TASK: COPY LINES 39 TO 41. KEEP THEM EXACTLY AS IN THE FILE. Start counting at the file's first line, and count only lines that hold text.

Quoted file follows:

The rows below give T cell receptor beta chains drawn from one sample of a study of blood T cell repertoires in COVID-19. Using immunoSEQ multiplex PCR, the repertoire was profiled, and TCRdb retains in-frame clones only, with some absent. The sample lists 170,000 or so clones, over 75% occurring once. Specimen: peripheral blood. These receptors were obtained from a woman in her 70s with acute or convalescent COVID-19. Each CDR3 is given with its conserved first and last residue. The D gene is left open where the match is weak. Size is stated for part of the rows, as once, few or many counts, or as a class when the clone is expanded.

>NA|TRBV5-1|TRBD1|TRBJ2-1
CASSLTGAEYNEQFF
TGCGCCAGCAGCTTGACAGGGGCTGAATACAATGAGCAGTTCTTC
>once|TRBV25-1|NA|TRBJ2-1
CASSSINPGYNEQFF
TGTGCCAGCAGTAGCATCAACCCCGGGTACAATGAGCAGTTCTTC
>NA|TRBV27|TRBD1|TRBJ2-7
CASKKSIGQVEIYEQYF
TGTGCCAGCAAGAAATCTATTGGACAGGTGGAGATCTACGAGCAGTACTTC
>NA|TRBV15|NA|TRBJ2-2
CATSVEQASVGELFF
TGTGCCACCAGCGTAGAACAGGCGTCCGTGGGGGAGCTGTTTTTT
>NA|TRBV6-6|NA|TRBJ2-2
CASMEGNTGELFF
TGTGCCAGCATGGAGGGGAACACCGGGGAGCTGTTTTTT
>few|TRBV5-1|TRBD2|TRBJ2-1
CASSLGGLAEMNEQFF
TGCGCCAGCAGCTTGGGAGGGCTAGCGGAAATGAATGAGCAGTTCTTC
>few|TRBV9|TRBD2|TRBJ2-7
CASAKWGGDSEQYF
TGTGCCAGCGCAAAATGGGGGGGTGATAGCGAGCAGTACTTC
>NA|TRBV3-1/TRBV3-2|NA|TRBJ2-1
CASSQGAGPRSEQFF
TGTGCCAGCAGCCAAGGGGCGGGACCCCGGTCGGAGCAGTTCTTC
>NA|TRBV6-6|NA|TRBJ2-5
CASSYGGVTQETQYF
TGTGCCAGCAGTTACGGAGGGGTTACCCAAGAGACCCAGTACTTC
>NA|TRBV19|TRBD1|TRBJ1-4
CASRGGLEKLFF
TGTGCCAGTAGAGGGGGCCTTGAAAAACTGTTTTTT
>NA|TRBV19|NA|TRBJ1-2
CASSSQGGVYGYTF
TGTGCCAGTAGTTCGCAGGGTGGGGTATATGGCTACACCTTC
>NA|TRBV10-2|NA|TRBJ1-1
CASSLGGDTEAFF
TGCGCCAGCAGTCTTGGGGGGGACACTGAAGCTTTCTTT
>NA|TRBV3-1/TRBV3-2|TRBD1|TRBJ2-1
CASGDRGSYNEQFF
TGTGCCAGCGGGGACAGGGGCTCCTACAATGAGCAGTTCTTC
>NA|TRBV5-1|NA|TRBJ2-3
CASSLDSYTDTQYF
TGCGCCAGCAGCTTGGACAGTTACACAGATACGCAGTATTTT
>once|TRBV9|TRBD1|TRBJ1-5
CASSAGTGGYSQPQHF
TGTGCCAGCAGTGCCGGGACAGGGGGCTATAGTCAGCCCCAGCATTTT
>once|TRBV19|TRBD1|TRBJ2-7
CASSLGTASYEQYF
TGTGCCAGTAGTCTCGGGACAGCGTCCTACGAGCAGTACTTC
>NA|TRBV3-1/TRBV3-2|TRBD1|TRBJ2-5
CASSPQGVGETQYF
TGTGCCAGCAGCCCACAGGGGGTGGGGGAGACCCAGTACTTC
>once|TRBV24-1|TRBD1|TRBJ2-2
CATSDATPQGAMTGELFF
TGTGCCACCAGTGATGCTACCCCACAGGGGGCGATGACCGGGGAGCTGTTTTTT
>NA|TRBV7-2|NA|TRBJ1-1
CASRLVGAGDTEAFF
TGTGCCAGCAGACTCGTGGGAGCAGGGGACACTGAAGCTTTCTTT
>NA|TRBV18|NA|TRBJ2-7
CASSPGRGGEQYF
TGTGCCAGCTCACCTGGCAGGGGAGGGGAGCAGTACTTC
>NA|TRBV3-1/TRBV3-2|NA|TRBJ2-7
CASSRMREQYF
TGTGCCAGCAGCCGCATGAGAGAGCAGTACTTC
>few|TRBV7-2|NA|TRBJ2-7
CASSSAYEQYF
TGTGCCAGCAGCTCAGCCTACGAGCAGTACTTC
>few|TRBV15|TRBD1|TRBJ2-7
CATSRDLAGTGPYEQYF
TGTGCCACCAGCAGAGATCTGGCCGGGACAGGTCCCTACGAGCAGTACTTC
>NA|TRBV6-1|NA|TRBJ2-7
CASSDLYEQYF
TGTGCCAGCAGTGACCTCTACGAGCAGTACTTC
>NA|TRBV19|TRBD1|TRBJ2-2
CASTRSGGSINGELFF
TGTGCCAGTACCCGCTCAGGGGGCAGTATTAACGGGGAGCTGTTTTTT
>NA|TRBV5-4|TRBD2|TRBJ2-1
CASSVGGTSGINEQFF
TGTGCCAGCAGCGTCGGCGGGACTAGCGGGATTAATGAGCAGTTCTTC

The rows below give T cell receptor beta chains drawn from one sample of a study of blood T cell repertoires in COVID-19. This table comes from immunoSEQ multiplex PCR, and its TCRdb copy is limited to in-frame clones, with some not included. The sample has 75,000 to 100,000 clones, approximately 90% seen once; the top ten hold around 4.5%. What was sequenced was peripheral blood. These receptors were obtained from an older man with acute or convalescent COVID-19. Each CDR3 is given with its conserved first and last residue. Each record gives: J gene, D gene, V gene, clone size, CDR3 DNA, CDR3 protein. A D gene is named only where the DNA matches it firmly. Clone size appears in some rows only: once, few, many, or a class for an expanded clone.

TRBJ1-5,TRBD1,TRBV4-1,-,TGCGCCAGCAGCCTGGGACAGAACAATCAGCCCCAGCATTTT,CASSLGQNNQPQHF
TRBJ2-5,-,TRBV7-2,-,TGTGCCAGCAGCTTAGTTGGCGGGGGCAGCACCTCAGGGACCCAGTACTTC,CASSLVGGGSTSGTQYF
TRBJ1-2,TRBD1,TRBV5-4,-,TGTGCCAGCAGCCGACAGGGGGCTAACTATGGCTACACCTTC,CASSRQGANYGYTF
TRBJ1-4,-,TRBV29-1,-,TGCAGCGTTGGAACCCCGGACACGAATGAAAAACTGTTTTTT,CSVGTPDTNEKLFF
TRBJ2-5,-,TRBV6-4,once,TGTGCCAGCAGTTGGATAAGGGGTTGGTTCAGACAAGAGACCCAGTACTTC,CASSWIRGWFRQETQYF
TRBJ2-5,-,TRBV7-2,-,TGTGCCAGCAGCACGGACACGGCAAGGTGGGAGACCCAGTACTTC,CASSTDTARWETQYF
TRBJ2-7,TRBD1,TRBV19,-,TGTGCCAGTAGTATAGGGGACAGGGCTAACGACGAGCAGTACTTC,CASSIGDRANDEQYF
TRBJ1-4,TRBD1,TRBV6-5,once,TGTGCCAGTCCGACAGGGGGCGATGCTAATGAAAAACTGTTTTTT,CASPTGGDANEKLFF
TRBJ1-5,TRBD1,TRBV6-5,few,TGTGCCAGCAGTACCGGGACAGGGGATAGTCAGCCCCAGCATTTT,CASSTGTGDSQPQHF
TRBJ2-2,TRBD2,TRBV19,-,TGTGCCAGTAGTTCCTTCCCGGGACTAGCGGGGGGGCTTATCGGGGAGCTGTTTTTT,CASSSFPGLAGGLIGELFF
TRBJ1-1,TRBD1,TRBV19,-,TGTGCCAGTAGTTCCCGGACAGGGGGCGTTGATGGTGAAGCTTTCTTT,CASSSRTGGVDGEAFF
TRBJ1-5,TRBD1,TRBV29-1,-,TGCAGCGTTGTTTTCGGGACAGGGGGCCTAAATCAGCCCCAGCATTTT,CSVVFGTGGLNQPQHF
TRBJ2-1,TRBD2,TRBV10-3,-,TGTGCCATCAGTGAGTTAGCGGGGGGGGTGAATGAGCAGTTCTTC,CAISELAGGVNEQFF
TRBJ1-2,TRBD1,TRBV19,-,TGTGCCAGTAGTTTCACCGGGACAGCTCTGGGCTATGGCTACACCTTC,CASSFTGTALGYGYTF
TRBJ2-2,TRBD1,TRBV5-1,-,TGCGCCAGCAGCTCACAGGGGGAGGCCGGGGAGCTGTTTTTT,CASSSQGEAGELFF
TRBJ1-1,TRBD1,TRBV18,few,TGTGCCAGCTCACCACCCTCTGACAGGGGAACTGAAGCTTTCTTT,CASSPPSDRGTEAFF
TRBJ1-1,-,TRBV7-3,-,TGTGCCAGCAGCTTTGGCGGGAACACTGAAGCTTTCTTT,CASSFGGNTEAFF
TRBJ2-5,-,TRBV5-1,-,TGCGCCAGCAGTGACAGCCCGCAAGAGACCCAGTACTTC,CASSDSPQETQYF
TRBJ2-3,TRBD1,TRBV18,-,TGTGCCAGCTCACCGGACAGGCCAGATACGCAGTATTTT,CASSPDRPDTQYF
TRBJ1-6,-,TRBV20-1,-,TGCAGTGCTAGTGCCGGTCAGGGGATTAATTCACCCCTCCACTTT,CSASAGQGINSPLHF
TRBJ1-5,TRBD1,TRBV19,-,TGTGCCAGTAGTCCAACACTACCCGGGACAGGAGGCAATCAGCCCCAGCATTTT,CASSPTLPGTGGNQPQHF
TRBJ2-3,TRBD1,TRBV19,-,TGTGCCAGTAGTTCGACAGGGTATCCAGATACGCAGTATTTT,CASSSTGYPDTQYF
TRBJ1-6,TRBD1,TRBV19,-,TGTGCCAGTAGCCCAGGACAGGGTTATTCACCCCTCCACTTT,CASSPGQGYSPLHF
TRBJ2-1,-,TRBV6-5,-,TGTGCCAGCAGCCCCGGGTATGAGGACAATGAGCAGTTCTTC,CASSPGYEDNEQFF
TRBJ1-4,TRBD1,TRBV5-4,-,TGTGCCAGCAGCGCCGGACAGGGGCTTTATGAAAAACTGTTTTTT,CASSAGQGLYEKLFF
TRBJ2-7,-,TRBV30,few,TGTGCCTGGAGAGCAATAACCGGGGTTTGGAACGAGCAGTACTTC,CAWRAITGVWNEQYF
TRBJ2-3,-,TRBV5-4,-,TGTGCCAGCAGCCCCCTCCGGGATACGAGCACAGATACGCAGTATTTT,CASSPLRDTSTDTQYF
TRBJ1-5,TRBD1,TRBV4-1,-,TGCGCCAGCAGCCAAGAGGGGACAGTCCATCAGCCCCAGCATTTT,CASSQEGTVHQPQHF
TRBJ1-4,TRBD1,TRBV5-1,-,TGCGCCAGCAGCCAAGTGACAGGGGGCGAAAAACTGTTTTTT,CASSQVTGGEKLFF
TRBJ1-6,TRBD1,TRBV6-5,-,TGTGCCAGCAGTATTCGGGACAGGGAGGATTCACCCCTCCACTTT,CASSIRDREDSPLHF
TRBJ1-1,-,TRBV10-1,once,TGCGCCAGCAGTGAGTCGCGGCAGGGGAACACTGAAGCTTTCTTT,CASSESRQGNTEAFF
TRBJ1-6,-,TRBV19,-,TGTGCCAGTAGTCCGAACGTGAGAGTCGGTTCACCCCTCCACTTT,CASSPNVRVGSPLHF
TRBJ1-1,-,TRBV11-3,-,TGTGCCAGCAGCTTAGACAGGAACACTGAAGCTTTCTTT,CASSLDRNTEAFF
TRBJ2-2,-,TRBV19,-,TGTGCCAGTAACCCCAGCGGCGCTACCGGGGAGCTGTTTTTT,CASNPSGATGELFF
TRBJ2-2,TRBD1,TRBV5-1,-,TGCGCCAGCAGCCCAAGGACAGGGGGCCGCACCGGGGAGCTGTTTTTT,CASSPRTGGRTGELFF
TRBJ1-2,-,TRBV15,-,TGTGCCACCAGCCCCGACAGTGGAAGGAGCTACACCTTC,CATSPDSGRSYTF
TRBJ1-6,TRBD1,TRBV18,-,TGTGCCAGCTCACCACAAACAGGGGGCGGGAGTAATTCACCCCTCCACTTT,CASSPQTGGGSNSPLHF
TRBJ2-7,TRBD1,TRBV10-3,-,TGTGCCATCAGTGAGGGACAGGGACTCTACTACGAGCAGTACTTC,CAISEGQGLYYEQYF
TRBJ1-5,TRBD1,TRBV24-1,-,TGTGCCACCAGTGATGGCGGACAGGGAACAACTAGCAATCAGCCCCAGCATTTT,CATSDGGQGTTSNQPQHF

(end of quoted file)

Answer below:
CASGDRGSYNEQFF
TGTGCCAGCGGGGACAGGGGCTCCTACAATGAGCAGTTCTTC
>NA|TRBV5-1|NA|TRBJ2-3